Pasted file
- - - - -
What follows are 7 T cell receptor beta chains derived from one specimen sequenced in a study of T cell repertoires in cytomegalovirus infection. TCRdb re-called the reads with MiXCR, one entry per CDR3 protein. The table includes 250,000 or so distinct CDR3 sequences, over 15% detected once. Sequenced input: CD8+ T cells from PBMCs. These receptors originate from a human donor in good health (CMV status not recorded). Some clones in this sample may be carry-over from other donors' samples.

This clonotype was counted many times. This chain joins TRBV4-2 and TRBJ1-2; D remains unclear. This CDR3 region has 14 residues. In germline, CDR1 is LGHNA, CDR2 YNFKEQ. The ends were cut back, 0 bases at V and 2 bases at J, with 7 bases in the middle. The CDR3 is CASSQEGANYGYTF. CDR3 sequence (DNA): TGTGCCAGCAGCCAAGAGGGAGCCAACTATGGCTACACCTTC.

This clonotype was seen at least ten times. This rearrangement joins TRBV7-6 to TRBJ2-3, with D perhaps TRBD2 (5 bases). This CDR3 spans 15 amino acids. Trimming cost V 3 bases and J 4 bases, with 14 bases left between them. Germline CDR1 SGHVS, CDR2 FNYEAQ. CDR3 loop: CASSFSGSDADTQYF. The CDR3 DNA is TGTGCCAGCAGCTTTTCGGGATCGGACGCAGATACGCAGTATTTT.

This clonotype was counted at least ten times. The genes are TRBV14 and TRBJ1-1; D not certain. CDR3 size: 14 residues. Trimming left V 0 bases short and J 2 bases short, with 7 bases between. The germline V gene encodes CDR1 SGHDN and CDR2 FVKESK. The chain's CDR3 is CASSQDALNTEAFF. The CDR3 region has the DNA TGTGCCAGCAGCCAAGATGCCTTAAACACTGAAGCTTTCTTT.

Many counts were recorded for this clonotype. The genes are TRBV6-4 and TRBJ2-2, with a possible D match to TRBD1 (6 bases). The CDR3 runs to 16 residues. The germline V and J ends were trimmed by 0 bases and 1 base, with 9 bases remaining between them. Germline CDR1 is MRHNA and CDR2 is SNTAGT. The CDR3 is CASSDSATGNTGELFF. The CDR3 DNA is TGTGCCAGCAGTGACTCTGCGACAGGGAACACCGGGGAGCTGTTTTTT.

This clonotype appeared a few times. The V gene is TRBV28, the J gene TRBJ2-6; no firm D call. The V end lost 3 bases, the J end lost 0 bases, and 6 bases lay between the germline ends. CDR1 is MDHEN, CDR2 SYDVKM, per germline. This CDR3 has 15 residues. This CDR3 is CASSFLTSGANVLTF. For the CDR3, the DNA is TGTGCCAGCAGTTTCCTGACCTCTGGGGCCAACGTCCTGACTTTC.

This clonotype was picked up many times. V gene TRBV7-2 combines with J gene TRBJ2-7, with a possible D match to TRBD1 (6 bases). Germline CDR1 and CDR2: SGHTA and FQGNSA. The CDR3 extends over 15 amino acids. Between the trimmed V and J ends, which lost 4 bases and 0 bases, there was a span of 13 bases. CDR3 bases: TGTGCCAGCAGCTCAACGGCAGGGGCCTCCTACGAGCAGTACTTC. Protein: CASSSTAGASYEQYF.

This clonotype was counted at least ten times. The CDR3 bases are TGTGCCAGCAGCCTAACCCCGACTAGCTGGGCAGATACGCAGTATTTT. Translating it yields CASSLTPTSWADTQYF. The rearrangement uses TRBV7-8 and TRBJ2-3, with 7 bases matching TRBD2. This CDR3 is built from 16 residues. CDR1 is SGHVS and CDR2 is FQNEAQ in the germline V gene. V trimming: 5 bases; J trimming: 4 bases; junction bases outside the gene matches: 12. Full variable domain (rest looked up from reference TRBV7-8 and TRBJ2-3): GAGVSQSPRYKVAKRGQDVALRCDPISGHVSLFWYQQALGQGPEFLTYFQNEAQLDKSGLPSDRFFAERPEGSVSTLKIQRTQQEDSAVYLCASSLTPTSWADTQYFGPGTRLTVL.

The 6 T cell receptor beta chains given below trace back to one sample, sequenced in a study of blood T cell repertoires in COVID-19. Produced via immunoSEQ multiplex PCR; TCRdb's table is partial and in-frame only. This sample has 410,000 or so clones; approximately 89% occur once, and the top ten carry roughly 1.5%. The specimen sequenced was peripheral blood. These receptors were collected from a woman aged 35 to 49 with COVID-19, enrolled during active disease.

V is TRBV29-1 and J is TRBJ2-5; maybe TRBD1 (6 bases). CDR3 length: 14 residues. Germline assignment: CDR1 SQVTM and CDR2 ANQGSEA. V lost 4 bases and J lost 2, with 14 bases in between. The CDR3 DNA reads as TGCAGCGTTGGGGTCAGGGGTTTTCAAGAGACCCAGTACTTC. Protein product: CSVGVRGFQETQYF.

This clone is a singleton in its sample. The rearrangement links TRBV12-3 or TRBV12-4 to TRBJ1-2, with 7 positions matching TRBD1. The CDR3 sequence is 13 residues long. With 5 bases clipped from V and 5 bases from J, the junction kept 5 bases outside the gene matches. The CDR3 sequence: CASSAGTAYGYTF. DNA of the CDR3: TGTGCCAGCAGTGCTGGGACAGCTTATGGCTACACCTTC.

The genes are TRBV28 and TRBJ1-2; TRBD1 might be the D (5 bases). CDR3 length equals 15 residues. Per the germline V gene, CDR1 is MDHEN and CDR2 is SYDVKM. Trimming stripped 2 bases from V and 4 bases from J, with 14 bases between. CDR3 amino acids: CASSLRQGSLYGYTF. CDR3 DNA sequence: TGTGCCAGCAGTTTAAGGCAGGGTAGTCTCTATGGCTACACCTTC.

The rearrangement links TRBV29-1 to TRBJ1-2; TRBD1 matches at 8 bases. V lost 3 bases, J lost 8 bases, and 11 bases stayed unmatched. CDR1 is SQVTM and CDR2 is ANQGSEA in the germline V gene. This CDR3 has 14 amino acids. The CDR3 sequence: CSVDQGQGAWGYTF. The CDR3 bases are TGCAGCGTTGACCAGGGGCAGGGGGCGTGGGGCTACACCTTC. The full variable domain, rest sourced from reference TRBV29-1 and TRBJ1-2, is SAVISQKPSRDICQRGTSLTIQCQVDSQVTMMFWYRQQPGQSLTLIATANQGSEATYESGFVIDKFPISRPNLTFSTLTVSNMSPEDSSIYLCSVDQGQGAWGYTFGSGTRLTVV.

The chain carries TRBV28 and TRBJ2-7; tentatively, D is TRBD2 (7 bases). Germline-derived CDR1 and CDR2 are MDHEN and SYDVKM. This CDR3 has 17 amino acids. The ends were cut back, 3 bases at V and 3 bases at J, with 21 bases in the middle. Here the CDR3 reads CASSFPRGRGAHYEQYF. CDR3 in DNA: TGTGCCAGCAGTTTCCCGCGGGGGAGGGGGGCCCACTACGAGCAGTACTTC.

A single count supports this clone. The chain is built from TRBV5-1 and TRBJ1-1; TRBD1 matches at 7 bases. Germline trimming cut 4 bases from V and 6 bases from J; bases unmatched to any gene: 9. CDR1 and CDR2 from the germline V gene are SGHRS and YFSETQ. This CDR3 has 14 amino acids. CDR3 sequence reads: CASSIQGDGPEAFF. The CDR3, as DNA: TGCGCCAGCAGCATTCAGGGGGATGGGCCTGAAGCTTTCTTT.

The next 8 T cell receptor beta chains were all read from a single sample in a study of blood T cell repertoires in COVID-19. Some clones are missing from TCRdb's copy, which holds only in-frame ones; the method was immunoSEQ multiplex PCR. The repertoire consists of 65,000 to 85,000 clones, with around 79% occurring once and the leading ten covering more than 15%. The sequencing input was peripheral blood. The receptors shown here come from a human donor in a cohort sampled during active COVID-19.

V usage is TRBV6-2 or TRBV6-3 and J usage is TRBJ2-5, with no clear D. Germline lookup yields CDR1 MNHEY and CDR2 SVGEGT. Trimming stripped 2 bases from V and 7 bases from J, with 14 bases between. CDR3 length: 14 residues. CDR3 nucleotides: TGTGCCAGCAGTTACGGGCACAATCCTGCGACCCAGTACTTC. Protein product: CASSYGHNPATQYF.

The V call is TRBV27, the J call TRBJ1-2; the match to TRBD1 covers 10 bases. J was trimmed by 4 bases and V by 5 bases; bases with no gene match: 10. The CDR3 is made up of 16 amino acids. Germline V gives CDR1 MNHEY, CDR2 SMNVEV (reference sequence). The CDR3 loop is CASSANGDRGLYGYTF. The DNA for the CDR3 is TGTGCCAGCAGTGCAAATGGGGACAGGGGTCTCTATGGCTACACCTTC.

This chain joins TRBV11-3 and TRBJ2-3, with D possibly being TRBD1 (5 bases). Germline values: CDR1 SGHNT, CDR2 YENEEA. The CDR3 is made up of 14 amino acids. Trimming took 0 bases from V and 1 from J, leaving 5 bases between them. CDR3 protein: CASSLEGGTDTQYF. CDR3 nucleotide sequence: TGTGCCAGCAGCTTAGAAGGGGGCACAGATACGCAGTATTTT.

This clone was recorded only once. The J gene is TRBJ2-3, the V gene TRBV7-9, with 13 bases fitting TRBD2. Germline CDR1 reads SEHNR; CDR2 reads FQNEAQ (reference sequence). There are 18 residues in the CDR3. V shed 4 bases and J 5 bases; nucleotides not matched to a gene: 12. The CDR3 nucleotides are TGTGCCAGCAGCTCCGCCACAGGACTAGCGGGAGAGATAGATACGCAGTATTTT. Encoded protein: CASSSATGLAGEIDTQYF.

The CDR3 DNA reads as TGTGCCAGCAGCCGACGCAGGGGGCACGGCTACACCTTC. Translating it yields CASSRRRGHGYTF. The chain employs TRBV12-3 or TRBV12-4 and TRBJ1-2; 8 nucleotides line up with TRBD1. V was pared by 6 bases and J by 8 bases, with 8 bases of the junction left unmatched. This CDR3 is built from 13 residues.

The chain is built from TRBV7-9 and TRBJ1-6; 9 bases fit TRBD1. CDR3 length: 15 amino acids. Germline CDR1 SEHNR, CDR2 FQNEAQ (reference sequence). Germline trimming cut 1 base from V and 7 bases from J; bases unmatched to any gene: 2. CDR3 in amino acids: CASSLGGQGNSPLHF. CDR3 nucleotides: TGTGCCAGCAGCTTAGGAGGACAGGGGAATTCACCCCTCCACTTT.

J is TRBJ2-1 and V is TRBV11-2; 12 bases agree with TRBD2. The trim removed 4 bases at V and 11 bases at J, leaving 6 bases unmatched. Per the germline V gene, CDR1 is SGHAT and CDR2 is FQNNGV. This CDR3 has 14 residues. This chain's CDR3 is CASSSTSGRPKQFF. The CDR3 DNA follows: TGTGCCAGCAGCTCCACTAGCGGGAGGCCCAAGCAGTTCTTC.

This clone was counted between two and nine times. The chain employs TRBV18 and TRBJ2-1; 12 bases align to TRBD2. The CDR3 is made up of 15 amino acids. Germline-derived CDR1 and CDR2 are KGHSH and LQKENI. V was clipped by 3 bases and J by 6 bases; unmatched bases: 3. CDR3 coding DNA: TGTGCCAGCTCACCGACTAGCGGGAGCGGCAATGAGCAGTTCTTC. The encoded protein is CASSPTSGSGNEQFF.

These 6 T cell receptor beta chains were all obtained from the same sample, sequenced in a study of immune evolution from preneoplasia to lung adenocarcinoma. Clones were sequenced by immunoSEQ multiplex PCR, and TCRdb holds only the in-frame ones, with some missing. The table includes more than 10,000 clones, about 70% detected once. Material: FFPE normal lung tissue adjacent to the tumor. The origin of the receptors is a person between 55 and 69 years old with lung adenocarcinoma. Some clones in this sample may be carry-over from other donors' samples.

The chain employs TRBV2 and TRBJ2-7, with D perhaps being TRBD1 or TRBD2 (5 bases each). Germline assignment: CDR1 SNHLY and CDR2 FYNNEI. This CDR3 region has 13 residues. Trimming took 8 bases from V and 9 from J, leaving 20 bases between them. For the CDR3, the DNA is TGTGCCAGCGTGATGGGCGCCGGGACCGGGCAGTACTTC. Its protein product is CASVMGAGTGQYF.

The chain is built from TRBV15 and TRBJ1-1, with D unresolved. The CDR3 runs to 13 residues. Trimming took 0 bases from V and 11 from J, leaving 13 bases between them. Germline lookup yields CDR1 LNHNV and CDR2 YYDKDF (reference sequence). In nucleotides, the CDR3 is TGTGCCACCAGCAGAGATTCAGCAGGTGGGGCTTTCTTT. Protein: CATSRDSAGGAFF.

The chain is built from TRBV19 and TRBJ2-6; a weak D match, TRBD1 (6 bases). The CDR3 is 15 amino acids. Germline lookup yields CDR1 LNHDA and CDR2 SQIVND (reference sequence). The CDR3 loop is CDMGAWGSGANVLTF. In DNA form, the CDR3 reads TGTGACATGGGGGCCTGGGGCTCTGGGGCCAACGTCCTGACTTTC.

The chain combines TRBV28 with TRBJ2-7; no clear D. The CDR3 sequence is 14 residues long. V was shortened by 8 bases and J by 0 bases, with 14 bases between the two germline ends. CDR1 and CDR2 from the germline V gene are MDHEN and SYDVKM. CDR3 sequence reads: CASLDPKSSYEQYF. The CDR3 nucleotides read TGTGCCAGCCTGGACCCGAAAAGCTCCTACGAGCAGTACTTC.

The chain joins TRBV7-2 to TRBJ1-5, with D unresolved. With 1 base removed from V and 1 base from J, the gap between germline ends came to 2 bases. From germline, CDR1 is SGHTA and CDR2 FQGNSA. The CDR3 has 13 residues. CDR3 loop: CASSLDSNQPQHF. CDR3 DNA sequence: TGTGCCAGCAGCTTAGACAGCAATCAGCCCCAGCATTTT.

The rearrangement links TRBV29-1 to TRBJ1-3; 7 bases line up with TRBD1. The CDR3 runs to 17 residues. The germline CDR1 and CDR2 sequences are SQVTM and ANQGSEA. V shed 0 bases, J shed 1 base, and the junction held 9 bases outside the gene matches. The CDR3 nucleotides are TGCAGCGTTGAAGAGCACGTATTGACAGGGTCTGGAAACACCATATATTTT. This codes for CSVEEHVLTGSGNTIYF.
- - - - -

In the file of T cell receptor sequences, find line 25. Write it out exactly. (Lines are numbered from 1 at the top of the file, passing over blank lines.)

These 6 T cell receptor beta chains were all obtained from the same sample, sequenced in a study of immune evolution from preneoplasia to lung adenocarcinoma. Clones were sequenced by immunoSEQ multiplex PCR, and TCRdb holds only the in-frame ones, with some missing. The table includes more than 10,000 clones, about 70% detected once. Material: FFPE normal lung tissue adjacent to the tumor. The origin of the receptors is a person between 55 and 69 years old with lung adenocarcinoma. Some clones in this sample may be carry-over from other donors' samples.